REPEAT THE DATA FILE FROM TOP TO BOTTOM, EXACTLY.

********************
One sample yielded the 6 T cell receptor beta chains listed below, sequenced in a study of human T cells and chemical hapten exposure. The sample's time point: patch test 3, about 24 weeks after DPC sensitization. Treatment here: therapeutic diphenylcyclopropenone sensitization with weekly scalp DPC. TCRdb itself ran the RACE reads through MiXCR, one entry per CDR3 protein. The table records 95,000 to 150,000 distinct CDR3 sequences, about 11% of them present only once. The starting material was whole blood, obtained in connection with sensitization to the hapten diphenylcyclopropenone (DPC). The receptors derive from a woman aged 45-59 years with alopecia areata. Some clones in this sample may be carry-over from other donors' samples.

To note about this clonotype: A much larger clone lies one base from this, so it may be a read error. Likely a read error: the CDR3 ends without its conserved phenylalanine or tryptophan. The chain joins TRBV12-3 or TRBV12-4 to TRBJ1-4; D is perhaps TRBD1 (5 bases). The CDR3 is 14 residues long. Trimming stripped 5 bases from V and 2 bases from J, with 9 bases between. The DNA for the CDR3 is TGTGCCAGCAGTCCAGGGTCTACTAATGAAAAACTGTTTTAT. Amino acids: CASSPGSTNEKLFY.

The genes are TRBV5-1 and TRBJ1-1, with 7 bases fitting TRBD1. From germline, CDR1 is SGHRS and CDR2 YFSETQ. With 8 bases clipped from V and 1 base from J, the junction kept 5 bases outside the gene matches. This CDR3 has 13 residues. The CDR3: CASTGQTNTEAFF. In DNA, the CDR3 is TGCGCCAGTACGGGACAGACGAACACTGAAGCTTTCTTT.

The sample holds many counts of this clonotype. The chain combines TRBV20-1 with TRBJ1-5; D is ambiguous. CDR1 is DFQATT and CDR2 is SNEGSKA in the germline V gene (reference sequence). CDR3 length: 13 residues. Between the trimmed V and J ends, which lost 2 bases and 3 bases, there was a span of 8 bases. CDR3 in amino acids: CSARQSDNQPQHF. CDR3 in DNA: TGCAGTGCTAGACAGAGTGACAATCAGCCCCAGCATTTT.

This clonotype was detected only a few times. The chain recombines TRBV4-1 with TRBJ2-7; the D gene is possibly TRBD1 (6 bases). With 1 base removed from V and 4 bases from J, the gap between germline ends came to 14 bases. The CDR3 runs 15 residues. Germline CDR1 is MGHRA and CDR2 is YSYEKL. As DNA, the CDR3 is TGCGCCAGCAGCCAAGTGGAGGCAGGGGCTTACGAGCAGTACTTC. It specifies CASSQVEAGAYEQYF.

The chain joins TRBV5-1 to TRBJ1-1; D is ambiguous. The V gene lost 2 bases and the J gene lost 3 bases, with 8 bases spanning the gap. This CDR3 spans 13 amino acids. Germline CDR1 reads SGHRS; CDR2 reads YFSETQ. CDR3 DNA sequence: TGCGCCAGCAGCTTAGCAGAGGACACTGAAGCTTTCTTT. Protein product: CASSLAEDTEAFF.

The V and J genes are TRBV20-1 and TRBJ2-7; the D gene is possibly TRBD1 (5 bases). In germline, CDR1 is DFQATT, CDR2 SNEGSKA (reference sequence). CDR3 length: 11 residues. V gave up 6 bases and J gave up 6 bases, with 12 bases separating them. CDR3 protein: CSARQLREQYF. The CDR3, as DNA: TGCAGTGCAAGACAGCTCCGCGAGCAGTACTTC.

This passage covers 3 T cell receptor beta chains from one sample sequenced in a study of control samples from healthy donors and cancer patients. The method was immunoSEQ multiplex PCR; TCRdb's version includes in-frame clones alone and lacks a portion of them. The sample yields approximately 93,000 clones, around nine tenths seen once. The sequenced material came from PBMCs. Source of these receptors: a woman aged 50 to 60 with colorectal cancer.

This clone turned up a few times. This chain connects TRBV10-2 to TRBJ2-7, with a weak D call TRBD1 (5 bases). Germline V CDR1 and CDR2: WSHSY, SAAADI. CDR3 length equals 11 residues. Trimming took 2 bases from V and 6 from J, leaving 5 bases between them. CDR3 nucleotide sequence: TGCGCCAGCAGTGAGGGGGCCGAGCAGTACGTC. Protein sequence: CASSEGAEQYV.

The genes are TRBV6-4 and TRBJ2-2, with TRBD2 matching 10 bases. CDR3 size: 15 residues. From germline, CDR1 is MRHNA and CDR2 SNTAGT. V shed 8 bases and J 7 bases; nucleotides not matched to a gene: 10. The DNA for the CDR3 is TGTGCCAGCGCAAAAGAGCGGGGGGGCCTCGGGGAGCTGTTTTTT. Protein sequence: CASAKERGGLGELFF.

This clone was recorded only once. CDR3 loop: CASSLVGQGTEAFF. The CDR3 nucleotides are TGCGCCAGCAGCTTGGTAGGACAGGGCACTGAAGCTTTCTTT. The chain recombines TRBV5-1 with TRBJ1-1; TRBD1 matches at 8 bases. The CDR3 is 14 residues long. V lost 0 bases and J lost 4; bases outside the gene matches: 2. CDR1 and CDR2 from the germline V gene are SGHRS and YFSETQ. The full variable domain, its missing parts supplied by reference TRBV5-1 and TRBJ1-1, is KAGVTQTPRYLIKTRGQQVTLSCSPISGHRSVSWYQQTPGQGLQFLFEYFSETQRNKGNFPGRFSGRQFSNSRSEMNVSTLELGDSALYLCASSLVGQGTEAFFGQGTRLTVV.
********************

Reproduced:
One sample yielded the 6 T cell receptor beta chains listed below, sequenced in a study of human T cells and chemical hapten exposure. The sample's time point: patch test 3, about 24 weeks after DPC sensitization. Treatment here: therapeutic diphenylcyclopropenone sensitization with weekly scalp DPC. TCRdb itself ran the RACE reads through MiXCR, one entry per CDR3 protein. The table records 95,000 to 150,000 distinct CDR3 sequences, about 11% of them present only once. The starting material was whole blood, obtained in connection with sensitization to the hapten diphenylcyclopropenone (DPC). The receptors derive from a woman aged 45-59 years with alopecia areata. Some clones in this sample may be carry-over from other donors' samples.

To note about this clonotype: A much larger clone lies one base from this, so it may be a read error. Likely a read error: the CDR3 ends without its conserved phenylalanine or tryptophan. The chain joins TRBV12-3 or TRBV12-4 to TRBJ1-4; D is perhaps TRBD1 (5 bases). The CDR3 is 14 residues long. Trimming stripped 5 bases from V and 2 bases from J, with 9 bases between. The DNA for the CDR3 is TGTGCCAGCAGTCCAGGGTCTACTAATGAAAAACTGTTTTAT. Amino acids: CASSPGSTNEKLFY.

The genes are TRBV5-1 and TRBJ1-1, with 7 bases fitting TRBD1. From germline, CDR1 is SGHRS and CDR2 YFSETQ. With 8 bases clipped from V and 1 base from J, the junction kept 5 bases outside the gene matches. This CDR3 has 13 residues. The CDR3: CASTGQTNTEAFF. In DNA, the CDR3 is TGCGCCAGTACGGGACAGACGAACACTGAAGCTTTCTTT.

The sample holds many counts of this clonotype. The chain combines TRBV20-1 with TRBJ1-5; D is ambiguous. CDR1 is DFQATT and CDR2 is SNEGSKA in the germline V gene (reference sequence). CDR3 length: 13 residues. Between the trimmed V and J ends, which lost 2 bases and 3 bases, there was a span of 8 bases. CDR3 in amino acids: CSARQSDNQPQHF. CDR3 in DNA: TGCAGTGCTAGACAGAGTGACAATCAGCCCCAGCATTTT.

This clonotype was detected only a few times. The chain recombines TRBV4-1 with TRBJ2-7; the D gene is possibly TRBD1 (6 bases). With 1 base removed from V and 4 bases from J, the gap between germline ends came to 14 bases. The CDR3 runs 15 residues. Germline CDR1 is MGHRA and CDR2 is YSYEKL. As DNA, the CDR3 is TGCGCCAGCAGCCAAGTGGAGGCAGGGGCTTACGAGCAGTACTTC. It specifies CASSQVEAGAYEQYF.

The chain joins TRBV5-1 to TRBJ1-1; D is ambiguous. The V gene lost 2 bases and the J gene lost 3 bases, with 8 bases spanning the gap. This CDR3 spans 13 amino acids. Germline CDR1 reads SGHRS; CDR2 reads YFSETQ. CDR3 DNA sequence: TGCGCCAGCAGCTTAGCAGAGGACACTGAAGCTTTCTTT. Protein product: CASSLAEDTEAFF.

The V and J genes are TRBV20-1 and TRBJ2-7; the D gene is possibly TRBD1 (5 bases). In germline, CDR1 is DFQATT, CDR2 SNEGSKA (reference sequence). CDR3 length: 11 residues. V gave up 6 bases and J gave up 6 bases, with 12 bases separating them. CDR3 protein: CSARQLREQYF. The CDR3, as DNA: TGCAGTGCAAGACAGCTCCGCGAGCAGTACTTC.

This passage covers 3 T cell receptor beta chains from one sample sequenced in a study of control samples from healthy donors and cancer patients. The method was immunoSEQ multiplex PCR; TCRdb's version includes in-frame clones alone and lacks a portion of them. The sample yields approximately 93,000 clones, around nine tenths seen once. The sequenced material came from PBMCs. Source of these receptors: a woman aged 50 to 60 with colorectal cancer.

This clone turned up a few times. This chain connects TRBV10-2 to TRBJ2-7, with a weak D call TRBD1 (5 bases). Germline V CDR1 and CDR2: WSHSY, SAAADI. CDR3 length equals 11 residues. Trimming took 2 bases from V and 6 from J, leaving 5 bases between them. CDR3 nucleotide sequence: TGCGCCAGCAGTGAGGGGGCCGAGCAGTACGTC. Protein sequence: CASSEGAEQYV.

The genes are TRBV6-4 and TRBJ2-2, with TRBD2 matching 10 bases. CDR3 size: 15 residues. From germline, CDR1 is MRHNA and CDR2 SNTAGT. V shed 8 bases and J 7 bases; nucleotides not matched to a gene: 10. The DNA for the CDR3 is TGTGCCAGCGCAAAAGAGCGGGGGGGCCTCGGGGAGCTGTTTTTT. Protein sequence: CASAKERGGLGELFF.

This clone was recorded only once. CDR3 loop: CASSLVGQGTEAFF. The CDR3 nucleotides are TGCGCCAGCAGCTTGGTAGGACAGGGCACTGAAGCTTTCTTT. The chain recombines TRBV5-1 with TRBJ1-1; TRBD1 matches at 8 bases. The CDR3 is 14 residues long. V lost 0 bases and J lost 4; bases outside the gene matches: 2. CDR1 and CDR2 from the germline V gene are SGHRS and YFSETQ. The full variable domain, its missing parts supplied by reference TRBV5-1 and TRBJ1-1, is KAGVTQTPRYLIKTRGQQVTLSCSPISGHRSVSWYQQTPGQGLQFLFEYFSETQRNKGNFPGRFSGRQFSNSRSEMNVSTLELGDSALYLCASSLVGQGTEAFFGQGTRLTVV.